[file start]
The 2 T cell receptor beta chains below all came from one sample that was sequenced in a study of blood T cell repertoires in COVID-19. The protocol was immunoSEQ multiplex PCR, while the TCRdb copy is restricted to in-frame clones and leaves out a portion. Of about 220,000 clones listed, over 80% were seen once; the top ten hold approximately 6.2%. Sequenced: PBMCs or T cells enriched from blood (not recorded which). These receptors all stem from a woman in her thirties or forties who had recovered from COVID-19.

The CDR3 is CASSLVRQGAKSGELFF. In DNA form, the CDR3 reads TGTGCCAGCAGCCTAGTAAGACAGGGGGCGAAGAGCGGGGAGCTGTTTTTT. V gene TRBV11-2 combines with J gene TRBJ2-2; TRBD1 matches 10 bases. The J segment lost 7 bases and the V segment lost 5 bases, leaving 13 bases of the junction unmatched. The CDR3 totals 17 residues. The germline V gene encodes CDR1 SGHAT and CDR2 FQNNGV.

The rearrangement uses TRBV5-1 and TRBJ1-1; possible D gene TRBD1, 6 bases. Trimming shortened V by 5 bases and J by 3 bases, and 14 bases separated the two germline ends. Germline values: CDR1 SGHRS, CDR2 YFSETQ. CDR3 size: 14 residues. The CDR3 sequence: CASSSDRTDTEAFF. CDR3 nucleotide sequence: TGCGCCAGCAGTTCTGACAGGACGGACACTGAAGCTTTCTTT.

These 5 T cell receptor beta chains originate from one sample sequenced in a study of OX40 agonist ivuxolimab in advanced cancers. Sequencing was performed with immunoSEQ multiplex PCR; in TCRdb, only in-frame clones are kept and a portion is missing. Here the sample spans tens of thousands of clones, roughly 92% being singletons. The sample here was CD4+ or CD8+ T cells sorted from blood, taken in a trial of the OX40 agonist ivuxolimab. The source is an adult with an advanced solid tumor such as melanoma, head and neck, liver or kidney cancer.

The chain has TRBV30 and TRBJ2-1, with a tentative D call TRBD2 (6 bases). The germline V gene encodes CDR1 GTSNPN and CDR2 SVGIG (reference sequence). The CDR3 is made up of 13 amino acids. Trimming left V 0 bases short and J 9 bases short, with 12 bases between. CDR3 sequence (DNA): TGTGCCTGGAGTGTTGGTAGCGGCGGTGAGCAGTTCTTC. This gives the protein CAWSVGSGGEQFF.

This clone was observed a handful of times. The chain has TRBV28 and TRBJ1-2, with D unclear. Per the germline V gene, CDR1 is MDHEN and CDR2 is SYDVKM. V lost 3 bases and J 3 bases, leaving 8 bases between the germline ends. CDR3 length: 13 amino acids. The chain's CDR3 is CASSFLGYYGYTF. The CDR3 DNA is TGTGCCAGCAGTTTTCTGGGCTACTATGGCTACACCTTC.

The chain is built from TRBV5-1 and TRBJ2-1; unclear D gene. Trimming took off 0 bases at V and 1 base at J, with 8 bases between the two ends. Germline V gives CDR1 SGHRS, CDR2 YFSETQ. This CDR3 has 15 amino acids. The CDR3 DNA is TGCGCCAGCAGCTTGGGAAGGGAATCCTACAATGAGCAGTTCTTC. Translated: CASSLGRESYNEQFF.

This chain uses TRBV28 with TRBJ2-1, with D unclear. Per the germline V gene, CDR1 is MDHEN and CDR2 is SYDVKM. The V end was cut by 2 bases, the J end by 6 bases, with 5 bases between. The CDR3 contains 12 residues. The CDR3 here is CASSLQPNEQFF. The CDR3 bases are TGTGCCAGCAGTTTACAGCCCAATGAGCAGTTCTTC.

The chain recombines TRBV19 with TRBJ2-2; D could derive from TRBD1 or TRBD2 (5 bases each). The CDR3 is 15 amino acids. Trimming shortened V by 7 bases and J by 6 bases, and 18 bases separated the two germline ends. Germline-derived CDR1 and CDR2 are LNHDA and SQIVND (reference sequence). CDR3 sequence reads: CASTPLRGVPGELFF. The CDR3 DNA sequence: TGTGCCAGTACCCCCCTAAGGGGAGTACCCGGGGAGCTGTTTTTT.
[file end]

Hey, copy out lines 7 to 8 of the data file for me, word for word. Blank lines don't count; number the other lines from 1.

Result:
The chain is built from TRBV5-1 and TRBJ2-1; unclear D gene. Trimming took off 0 bases at V and 1 base at J, with 8 bases between the two ends. Germline V gives CDR1 SGHRS, CDR2 YFSETQ. This CDR3 has 15 amino acids. The CDR3 DNA is TGCGCCAGCAGCTTGGGAAGGGAATCCTACAATGAGCAGTTCTTC. Translated: CASSLGRESYNEQFF.

This chain uses TRBV28 with TRBJ2-1, with D unclear. Per the germline V gene, CDR1 is MDHEN and CDR2 is SYDVKM. The V end was cut by 2 bases, the J end by 6 bases, with 5 bases between. The CDR3 contains 12 residues. The CDR3 here is CASSLQPNEQFF. The CDR3 bases are TGTGCCAGCAGTTTACAGCCCAATGAGCAGTTCTTC.